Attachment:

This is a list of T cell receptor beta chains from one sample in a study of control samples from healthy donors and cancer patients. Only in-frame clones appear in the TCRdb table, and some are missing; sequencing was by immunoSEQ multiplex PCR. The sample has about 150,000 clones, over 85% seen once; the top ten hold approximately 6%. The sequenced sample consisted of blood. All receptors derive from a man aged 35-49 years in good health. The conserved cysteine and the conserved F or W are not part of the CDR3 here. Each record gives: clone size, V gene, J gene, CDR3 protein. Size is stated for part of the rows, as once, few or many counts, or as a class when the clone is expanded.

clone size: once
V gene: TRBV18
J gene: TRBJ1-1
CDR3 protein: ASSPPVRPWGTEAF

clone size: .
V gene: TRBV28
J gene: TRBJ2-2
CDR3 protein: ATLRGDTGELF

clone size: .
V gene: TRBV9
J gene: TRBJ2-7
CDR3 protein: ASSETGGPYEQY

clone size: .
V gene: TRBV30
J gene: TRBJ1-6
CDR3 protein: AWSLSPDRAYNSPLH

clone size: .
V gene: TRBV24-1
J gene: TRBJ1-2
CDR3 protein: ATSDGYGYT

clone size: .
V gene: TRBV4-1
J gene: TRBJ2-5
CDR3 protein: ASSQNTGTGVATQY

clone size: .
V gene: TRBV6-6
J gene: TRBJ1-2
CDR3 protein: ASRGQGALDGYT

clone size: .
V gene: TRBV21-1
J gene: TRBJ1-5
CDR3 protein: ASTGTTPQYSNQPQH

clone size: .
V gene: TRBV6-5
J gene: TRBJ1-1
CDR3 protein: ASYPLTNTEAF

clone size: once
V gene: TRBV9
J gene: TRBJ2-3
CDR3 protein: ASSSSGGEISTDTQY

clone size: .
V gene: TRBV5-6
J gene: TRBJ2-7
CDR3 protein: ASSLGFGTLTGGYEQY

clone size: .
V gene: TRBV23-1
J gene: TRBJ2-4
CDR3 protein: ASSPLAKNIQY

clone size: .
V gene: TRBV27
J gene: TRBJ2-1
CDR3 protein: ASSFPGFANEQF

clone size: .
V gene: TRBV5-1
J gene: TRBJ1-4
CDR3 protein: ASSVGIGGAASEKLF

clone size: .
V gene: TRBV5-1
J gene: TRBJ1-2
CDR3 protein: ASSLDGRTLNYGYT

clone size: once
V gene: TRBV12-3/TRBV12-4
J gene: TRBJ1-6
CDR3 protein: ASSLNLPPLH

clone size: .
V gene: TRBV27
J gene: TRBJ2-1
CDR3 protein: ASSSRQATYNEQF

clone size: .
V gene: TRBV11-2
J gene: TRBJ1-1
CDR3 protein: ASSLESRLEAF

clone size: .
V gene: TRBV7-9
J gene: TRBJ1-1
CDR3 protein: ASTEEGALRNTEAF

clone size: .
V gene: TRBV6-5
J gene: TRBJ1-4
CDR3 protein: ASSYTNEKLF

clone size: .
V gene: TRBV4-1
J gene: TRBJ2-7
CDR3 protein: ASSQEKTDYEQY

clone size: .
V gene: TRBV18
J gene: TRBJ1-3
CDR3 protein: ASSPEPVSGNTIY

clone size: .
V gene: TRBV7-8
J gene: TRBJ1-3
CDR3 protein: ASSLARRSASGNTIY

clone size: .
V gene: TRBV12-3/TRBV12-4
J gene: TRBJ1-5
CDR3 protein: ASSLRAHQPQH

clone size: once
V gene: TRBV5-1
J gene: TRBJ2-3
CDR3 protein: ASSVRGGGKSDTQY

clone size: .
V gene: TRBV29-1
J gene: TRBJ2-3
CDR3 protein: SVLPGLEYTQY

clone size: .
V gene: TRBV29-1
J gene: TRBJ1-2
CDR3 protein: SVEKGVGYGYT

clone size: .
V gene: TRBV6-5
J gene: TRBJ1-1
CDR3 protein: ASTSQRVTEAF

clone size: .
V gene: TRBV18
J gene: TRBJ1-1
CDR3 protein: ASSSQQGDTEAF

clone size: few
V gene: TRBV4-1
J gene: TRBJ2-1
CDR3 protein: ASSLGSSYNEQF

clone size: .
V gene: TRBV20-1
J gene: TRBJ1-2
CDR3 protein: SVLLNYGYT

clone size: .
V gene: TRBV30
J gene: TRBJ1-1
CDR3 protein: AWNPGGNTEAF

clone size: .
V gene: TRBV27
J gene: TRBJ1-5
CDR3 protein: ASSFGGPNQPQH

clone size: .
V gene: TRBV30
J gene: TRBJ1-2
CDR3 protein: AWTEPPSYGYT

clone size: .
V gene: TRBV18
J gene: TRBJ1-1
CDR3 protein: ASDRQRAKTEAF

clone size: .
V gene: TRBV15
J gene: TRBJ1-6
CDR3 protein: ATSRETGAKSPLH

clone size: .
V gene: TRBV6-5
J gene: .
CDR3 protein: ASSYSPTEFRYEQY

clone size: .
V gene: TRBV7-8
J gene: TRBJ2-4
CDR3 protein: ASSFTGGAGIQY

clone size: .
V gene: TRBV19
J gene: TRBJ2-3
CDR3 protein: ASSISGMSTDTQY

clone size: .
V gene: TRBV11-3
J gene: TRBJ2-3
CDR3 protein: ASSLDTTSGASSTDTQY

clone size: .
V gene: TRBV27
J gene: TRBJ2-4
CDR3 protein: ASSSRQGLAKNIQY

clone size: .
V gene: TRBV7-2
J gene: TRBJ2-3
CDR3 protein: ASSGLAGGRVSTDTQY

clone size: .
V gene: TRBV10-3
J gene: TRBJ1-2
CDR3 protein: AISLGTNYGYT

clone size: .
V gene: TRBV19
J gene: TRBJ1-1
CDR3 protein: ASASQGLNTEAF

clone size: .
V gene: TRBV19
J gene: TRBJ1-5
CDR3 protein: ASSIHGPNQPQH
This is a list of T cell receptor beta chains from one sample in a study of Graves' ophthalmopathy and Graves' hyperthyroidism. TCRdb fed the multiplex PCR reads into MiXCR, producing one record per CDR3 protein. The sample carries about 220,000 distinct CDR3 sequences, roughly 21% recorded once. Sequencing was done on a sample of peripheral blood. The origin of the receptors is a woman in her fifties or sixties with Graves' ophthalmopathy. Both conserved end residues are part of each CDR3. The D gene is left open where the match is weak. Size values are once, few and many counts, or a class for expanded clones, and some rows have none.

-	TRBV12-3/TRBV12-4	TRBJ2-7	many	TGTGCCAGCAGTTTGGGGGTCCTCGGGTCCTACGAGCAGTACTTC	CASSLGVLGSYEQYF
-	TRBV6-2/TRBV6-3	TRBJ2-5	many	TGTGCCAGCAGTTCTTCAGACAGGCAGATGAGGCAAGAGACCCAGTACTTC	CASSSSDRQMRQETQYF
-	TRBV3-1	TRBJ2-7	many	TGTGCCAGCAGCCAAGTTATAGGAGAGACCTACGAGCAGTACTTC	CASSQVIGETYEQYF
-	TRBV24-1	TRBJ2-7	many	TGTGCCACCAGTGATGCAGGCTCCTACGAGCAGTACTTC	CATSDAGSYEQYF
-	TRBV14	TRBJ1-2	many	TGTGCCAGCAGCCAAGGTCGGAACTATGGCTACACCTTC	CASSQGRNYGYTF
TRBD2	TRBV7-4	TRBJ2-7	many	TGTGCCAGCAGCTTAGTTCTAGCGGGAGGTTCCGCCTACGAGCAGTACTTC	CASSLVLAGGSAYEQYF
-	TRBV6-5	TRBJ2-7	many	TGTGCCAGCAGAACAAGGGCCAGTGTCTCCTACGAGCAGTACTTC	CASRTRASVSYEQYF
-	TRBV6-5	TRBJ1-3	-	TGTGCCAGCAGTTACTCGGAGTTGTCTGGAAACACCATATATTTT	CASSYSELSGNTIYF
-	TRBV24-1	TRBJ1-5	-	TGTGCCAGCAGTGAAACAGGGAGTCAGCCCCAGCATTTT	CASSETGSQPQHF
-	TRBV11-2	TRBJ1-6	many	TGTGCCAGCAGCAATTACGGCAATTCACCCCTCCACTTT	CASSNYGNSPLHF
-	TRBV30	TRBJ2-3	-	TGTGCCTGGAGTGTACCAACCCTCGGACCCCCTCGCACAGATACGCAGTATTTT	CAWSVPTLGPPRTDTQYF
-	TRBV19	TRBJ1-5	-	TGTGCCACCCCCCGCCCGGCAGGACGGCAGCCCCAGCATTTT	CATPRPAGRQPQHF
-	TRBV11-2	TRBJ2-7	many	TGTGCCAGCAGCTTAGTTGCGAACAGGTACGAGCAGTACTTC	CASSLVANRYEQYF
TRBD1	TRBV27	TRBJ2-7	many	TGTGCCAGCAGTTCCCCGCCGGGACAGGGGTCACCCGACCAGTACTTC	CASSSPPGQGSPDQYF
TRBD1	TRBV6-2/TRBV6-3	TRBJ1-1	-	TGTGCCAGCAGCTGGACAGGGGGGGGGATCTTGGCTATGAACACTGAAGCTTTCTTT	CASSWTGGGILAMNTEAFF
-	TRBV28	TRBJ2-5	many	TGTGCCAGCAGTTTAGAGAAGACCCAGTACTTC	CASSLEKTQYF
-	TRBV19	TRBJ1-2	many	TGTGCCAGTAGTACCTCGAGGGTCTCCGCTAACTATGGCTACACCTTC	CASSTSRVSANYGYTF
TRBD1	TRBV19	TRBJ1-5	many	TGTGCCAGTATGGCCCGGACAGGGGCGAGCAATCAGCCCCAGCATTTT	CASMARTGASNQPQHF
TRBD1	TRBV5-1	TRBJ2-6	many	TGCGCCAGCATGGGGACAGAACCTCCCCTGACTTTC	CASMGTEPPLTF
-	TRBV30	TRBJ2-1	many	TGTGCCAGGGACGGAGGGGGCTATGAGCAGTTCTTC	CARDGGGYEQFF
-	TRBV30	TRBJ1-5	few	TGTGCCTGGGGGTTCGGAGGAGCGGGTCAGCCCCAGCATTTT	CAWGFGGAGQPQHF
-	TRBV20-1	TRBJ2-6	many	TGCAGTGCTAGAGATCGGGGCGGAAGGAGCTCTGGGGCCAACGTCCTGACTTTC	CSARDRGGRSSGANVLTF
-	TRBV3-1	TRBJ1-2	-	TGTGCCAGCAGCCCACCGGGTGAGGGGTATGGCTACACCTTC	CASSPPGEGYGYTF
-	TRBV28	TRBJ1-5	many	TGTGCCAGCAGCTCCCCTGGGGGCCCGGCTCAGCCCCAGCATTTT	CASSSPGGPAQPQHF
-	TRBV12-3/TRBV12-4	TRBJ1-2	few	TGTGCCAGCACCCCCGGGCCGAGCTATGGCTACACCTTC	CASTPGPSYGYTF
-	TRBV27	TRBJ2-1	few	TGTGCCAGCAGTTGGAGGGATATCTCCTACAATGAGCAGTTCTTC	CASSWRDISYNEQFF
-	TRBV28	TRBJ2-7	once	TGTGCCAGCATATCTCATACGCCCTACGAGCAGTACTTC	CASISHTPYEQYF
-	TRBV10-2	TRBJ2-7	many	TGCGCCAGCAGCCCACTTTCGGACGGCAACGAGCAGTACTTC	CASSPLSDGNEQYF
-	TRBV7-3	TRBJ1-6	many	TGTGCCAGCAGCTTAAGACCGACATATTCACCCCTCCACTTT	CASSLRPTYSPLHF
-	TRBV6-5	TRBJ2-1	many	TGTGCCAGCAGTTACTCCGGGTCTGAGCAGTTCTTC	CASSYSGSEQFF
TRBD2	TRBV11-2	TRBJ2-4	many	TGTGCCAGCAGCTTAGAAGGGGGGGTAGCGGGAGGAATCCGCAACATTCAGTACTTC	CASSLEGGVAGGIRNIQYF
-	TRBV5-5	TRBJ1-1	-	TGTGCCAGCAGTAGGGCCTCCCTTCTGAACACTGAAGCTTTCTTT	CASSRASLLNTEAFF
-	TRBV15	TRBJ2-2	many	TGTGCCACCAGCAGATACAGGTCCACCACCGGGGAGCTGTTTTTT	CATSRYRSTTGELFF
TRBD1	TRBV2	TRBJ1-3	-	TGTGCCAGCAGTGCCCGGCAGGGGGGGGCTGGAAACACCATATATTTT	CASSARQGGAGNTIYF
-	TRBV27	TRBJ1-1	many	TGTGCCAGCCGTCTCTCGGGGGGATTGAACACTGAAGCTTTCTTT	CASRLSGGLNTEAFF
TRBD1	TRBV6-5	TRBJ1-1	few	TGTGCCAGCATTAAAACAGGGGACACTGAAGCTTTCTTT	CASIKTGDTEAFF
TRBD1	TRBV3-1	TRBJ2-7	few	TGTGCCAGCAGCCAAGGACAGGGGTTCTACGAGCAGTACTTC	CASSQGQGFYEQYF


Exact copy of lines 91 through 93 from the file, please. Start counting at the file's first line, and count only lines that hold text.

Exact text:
V gene: TRBV7-8
J gene: TRBJ1-3
CDR3 protein: ASSLARRSASGNTIY